MASTER of the Osservanza
(active 1430-1450 in Siena)

St Anthony Distributing his Wealth to the Poor

c. 1440
Tempera and gold on wood, 47 x 35 cm
National Gallery of Art, Washington

In 1940, several panels, until then universally attributed to Sassetta, were reassigned by Longhi to another hand, today generally known as the Master of the Osservanza (active c. 1430-50). The most striking are scenes from the Life of St Anthony which were commissioned by the Augustinians. They held Anthony (251—356) in special esteem as the founder of Christian monasticism, whose example converted St Augustine (Confessions, Book VIII).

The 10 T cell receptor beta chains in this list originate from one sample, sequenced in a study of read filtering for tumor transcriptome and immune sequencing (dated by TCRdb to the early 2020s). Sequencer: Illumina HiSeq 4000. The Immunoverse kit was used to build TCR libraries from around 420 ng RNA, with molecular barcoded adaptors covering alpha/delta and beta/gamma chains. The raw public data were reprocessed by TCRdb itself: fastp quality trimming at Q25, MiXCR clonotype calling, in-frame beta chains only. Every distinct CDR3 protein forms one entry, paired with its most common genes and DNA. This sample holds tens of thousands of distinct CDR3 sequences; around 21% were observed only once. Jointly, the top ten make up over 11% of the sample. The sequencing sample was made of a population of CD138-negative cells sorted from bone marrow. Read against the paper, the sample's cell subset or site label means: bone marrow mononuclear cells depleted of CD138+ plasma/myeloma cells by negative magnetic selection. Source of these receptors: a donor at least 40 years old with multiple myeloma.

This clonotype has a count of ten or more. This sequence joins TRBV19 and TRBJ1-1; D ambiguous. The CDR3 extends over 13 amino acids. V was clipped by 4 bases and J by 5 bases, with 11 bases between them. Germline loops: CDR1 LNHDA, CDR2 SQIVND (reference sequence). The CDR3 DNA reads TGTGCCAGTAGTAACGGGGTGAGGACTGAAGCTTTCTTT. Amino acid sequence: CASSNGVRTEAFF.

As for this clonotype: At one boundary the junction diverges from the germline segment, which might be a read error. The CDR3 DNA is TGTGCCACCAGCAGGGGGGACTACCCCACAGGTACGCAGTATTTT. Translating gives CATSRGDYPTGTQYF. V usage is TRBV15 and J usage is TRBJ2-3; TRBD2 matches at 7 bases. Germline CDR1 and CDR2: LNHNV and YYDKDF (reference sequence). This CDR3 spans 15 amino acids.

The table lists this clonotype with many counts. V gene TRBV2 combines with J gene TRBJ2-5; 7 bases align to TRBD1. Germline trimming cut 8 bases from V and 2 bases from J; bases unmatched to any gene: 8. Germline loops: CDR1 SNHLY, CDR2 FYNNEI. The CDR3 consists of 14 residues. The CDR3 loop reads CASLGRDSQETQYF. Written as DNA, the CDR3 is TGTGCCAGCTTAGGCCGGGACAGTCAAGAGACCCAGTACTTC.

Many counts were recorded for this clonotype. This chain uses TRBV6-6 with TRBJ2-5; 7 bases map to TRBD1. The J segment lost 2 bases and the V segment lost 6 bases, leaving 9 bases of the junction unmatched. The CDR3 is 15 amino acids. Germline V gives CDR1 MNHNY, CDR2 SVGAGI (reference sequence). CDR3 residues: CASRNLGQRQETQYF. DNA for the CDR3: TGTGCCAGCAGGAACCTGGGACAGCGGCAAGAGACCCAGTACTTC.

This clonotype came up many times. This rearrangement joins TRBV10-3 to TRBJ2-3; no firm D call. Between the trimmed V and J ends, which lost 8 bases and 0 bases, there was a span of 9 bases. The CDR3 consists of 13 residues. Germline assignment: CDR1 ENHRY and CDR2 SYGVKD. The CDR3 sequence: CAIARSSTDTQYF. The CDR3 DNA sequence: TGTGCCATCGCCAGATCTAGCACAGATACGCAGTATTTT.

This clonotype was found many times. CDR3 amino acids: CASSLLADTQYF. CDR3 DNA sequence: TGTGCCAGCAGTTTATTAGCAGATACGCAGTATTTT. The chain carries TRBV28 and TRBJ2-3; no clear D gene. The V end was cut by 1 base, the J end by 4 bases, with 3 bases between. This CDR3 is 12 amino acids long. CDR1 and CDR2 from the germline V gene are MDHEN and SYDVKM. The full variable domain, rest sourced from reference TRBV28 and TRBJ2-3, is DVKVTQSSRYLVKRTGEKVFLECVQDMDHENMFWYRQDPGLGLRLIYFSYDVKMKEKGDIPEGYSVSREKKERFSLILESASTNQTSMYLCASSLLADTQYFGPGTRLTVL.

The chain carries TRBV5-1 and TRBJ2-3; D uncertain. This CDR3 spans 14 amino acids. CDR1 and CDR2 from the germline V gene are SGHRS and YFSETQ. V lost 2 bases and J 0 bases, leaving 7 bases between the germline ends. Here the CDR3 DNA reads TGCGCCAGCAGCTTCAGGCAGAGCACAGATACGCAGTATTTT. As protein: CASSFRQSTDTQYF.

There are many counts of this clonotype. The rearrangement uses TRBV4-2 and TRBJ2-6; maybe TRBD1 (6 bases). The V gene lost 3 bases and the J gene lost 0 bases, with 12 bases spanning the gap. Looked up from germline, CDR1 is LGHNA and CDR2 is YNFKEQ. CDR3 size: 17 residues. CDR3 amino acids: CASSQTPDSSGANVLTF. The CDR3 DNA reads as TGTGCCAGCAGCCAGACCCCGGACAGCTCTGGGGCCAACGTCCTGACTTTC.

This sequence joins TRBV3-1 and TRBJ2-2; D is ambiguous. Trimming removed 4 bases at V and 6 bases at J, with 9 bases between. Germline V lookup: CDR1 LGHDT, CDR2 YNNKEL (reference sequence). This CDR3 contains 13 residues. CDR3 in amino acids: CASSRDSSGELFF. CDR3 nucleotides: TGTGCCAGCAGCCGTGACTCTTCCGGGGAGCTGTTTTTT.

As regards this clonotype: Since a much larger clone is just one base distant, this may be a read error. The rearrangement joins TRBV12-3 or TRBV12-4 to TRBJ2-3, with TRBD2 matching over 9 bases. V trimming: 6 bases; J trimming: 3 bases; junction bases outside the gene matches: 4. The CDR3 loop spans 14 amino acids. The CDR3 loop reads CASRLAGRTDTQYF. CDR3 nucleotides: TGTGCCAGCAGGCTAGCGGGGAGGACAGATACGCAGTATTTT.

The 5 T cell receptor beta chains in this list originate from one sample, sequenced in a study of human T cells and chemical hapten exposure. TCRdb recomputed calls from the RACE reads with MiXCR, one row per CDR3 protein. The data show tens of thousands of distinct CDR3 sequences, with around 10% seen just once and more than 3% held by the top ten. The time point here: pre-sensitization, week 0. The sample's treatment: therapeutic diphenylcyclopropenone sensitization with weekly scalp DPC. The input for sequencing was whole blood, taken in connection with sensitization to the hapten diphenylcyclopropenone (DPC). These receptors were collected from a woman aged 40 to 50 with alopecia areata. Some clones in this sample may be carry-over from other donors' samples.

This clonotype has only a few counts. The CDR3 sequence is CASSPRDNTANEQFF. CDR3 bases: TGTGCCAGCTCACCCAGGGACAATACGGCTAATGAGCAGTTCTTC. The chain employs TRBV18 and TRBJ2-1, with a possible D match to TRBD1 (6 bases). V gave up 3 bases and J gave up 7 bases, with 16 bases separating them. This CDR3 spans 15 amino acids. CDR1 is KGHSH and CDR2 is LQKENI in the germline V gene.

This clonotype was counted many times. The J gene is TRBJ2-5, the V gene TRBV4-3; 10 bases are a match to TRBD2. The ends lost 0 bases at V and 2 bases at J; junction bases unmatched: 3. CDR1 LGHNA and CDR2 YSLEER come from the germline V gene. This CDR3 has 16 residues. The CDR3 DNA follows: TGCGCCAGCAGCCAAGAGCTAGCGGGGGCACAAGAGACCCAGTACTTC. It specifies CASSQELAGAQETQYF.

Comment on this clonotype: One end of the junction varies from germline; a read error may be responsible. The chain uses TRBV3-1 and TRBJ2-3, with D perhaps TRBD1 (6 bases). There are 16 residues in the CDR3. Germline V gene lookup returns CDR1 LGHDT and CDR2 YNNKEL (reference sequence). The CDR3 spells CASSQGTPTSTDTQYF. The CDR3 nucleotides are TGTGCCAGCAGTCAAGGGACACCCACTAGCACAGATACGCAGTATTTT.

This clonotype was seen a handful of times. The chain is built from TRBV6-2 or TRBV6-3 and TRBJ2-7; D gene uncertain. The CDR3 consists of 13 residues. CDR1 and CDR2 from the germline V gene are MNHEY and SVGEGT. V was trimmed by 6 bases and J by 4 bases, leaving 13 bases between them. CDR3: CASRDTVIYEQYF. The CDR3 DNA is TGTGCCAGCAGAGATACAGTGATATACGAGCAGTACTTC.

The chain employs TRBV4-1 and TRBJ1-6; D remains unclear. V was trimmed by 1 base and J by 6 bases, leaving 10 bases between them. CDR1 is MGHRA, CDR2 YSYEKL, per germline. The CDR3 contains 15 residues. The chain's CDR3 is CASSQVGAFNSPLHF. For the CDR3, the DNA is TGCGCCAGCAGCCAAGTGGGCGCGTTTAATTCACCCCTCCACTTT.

In the second scene, St Anthony Distributing his Wealth to the Poor, Anthony returns home to his Sienese palazzo: seen first in profile as he comes downstairs, purse in hand, and then out in the street, still in his fur-lined crimson finery, but this time among the needy - the barefoot, the stooped, the widow in her patched gown, begging for her children. Two blind men are about to pass one another, one of them bravely led by a patch-marked, wire-haired smiling terrier. Although the staging of this contemporary street seems so simple, no previous artist had so tellingly choreographed the movement of passers-by, nor the engagement of a patrician with the common people.

This typical Sienese palazzo, with its colonnetted Gothic windows and colour-washed facade in burnt sienna, is enlivened by constant invention: shutters, plants, metalwork sconces, interior glimpses. To compare this street scene with Duccio's Healing of the Blind Man is to recognize both a shift towards naturalism, and a real continuity.




© Web Gallery of Art, created by Emil Krén and Daniel Marx.